Blinken describes China as a bigger long-term challenge than Russia

US State Secretary Anthony Blinken delivers a speech at George Washington University on 26 May 2022. [Twitter account of the US Secretary of State]

This article was updated with China’s reaction.

US Secretary of State Antony Blinken called Thursday (26 May) for vigorous competition with China to preserve the existing global order but said the United States did not seek a “Cold War.”

In a long-awaited speech billed as the most comprehensive statement to date on China by President Joe Biden’s administration, Blinken said that Beijing posed “the most serious long-term challenge to the international order” despite months of US focus on Russia’s invasion of Ukraine.

“China is the only country with both the intent to reshape the international order — and, increasingly, the economic, diplomatic, military and technological power to do it,” Blinken said at George Washington University.

“Beijing’s vision would move us away from the universal values that have sustained so much of the world’s progress over the past 75 years,” he said.

“President Biden believes this decade will be decisive.”

The Biden administration recently launched a loose new trade framework across Asia and has set up a forum with the European Union to set technological standards, efforts aimed at uniting like-minded nations as China dominates new fields such as artificial intelligence.

EU and US seek united Western front to confront China’s tech ascent

In the aftermath of their inaugural summit, business and political leaders from the EU and the United States reiterated their call for curbing the growing Chinese influence on the tech sector, although important differences still remained in the regulatory approaches.

Blinken acknowledged a growing consensus that other nations cannot change the trajectory of China, saying that under President Xi Jinping it has become “more repressive at home, more aggressive abroad.”

“There is growing convergence about the need to approach relations with Beijing with more realism,” he said.

But he added: “If it takes concrete action to address the concerns that we and many other countries have voiced, we will respond positively.”

‘No Cold War’

With no rhetorical bombast or surprises, Blinken drew an implicit contrast to the approach of the previous administration of Donald Trump which spoke in stark terms of an all-out global conflict with China.

On trips to Africa and Latin America, where China has invested billions of dollars on infrastructure, Blinken has downplayed the competition and not asked nations to take sides.

“We are not looking for conflict or a new Cold War. To the contrary, we’re determined to avoid both,” Blinken said in his speech.

“We don’t seek to block China from its role as a major power, nor to stop China — or any other country for that matter – from growing their economy or advancing the interests of their people,” he said.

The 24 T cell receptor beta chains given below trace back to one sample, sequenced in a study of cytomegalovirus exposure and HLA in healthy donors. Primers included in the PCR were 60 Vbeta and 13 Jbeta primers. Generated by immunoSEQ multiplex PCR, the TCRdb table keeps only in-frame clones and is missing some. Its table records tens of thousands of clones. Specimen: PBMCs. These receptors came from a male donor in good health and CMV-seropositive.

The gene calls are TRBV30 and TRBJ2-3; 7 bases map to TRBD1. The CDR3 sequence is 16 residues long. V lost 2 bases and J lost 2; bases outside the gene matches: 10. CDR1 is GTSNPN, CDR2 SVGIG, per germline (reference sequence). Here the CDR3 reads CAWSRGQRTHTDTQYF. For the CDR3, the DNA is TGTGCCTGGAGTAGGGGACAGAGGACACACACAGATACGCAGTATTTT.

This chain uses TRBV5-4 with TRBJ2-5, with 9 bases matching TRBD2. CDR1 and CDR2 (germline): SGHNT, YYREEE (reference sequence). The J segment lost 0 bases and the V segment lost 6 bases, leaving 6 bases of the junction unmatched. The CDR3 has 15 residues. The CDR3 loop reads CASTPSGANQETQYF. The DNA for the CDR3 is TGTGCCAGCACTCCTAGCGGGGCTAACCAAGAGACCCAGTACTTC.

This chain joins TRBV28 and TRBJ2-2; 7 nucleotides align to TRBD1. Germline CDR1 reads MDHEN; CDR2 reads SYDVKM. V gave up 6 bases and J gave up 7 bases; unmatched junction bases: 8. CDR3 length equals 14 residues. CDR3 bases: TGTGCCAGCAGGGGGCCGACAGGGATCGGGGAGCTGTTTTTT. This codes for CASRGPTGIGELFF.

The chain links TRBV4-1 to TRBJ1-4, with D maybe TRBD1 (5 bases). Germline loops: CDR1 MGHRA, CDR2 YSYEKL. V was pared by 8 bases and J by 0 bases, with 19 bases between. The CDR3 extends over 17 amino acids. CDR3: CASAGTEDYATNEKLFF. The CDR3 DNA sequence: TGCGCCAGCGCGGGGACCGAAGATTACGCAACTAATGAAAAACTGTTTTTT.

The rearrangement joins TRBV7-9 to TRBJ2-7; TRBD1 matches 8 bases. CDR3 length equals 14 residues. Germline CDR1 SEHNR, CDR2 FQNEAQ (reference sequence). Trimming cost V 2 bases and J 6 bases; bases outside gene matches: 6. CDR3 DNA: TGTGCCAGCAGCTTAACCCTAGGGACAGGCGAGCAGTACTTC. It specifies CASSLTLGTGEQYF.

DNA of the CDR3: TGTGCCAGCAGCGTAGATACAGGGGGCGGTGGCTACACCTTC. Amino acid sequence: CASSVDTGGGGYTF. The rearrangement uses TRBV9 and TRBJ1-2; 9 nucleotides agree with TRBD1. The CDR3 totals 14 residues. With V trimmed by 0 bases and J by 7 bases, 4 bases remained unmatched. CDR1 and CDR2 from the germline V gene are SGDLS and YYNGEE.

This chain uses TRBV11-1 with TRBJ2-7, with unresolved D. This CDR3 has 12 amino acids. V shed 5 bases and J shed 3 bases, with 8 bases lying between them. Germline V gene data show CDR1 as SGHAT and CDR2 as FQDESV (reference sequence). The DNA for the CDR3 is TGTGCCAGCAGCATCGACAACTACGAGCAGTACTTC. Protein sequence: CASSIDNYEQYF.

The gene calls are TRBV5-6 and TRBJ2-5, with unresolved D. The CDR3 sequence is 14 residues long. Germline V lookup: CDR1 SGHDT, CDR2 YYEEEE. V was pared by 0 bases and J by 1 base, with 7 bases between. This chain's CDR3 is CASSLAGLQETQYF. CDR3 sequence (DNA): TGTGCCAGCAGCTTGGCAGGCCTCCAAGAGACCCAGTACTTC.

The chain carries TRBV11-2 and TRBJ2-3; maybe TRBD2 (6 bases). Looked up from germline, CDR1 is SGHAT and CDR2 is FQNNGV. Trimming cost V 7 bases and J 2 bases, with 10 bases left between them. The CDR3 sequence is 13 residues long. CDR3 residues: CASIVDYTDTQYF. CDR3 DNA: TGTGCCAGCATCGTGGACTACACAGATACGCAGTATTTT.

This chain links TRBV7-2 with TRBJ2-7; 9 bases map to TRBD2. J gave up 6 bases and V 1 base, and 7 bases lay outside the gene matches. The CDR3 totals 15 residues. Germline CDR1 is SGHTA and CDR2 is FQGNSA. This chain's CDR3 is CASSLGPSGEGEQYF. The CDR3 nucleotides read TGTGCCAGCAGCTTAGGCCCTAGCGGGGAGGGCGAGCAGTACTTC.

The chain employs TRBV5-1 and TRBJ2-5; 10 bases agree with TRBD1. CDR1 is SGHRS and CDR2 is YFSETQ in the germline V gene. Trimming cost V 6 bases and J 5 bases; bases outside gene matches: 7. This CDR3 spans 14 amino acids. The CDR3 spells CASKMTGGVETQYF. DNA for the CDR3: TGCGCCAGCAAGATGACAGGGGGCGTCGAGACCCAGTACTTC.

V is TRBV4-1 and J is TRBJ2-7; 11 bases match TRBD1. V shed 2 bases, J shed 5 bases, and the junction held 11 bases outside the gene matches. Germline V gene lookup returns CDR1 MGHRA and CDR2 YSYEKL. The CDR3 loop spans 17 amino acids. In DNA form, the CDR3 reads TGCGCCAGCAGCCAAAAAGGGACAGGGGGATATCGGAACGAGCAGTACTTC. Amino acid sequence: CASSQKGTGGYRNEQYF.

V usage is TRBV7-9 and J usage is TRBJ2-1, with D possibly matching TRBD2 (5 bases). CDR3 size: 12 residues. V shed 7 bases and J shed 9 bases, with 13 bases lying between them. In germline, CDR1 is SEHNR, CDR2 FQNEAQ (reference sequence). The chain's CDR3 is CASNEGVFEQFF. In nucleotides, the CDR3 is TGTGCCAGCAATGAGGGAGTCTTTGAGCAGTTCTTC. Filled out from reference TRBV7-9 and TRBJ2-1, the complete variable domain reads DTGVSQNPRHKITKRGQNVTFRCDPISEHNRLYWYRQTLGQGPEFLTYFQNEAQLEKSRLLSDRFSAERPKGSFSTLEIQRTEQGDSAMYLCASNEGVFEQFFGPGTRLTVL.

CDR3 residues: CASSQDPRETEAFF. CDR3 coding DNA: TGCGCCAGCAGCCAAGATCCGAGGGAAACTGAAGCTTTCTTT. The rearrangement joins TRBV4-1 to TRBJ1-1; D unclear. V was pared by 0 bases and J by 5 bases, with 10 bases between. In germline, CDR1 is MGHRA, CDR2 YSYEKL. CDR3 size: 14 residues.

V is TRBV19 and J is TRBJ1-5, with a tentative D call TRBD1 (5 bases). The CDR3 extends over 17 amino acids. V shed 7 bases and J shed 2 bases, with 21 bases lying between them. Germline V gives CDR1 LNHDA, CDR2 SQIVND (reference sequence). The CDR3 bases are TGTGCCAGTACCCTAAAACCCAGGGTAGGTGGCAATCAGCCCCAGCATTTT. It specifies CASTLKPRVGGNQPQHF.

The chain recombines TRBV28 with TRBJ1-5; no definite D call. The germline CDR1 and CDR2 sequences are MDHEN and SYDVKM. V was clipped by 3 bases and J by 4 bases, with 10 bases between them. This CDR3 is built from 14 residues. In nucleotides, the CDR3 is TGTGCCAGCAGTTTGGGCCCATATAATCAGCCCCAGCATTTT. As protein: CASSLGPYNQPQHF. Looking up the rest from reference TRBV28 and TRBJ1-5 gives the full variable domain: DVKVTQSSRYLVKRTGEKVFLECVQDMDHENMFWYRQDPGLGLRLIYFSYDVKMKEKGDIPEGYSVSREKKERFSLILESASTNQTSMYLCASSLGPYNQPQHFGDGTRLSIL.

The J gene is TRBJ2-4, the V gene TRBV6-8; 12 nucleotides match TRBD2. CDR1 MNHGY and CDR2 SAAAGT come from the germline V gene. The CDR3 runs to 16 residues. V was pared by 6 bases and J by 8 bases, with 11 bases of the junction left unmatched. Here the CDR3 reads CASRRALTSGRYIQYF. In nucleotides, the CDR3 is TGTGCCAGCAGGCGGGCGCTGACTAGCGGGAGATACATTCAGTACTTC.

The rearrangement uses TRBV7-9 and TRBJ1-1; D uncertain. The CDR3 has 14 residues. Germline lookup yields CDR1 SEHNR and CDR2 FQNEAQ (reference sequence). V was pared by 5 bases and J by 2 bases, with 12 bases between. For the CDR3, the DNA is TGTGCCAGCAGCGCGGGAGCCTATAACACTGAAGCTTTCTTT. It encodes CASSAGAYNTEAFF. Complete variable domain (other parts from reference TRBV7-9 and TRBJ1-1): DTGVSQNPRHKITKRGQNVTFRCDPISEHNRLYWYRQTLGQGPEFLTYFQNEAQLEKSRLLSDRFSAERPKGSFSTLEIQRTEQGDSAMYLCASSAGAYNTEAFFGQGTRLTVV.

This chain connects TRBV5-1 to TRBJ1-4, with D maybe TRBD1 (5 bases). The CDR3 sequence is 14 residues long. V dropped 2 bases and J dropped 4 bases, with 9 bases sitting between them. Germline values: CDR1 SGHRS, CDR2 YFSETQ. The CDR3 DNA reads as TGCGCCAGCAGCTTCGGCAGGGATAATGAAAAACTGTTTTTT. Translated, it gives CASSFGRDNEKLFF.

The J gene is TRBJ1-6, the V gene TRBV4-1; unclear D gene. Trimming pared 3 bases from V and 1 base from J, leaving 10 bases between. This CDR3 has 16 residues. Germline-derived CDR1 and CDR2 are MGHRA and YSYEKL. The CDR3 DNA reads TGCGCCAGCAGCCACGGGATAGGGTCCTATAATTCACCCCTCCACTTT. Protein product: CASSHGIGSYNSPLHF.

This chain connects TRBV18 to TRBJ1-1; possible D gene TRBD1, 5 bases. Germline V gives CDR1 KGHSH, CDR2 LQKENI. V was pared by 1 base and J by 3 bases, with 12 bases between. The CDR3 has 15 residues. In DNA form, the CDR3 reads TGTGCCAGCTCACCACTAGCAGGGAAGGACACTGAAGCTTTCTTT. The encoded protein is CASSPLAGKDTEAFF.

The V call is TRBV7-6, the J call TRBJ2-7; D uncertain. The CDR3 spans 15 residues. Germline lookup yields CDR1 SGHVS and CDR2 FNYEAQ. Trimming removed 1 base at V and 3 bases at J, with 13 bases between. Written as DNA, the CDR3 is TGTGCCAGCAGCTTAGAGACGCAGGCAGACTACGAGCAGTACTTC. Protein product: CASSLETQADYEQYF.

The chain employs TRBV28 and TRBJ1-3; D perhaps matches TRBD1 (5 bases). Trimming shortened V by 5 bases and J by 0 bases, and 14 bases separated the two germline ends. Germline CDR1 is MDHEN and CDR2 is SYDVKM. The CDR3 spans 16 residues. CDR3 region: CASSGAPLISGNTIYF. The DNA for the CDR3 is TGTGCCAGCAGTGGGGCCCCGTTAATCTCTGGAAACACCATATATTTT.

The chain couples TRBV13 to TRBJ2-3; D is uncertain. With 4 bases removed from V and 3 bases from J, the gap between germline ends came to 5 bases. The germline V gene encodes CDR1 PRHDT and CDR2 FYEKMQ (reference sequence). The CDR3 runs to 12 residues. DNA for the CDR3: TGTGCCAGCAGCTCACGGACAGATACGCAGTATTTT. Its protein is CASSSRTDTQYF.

But he said that defending the global order, including international law and agreements, would “make it possible for all countries — including the United States and China — to coexist and cooperate.”

He pointed to climate change, saying that the United States and China — the world’s two largest emitters — worked together to make progress at last year’s summit in Glasgow and that a healthy competition on clean energy would have global benefits.

His willingness to cooperate comes even as he charged again that Beijing is carrying out genocide against its Uyghur minority and also denounced its “brutal campaign” in Tibet and crackdown in Hong Kong.

Refocusing on Asia

Saying that China will “test American diplomacy like nothing we’ve seen before,” Blinken announced the formation of a “China House” inside the State Department to coordinate policy across regions.

Blinken’s speech — delayed from earlier this month after he tested positive for Covid-19 — comes on the heels of a trip by Biden to Japan and South Korea and a first-of-a-kind Washington summit with of Southeast Asian leaders.

Joshua Shifrinson, an expert on great power politics at the Wilson Center, said Biden appeared eager to direct foreign policy 15 months into a term marked by the Ukraine war, Afghanistan withdrawal and Covid pandemic.

“He’s trying to move away from playing whack-a-mole in foreign policy and head back towards the strategic long-term mindset that he wanted to have coming out,” he said.

Biden on Monday made waves in Tokyo by offering the most explicit pledge in decades that the United States would militarily defend Taiwan in an invasion by Beijing, which claims the self-governing democracy.

On Asia trip, Biden says would be willing to use force to defend Taiwan

US President Joe Biden said on 23 May he would be willing to use force to defend Taiwan, while an aide said the comment represented no change in US policy toward the self-ruled island.

Blinken again insisted that the United States was not deviating from its longstanding stance and said it was Beijing that had raised tensions, including with nearly daily military flights near the island.

“While our policy has not changed, what has changed is Beijing’s growing coercion,” Blinken said.

Beijing says Blinken speech ‘smears China’

Beijing hit out angrily at the speech on Friday, saying it “spreads false information, exaggerates the China threat, interferes in China’s internal affairs, and smears China’s domestic and foreign policies”.

Foreign ministry spokesman Wang Wenbin told reporters that China “firmly opposed” the speech and it showed Washington sought to “contain and suppress China’s development and maintain US hegemony and power”.

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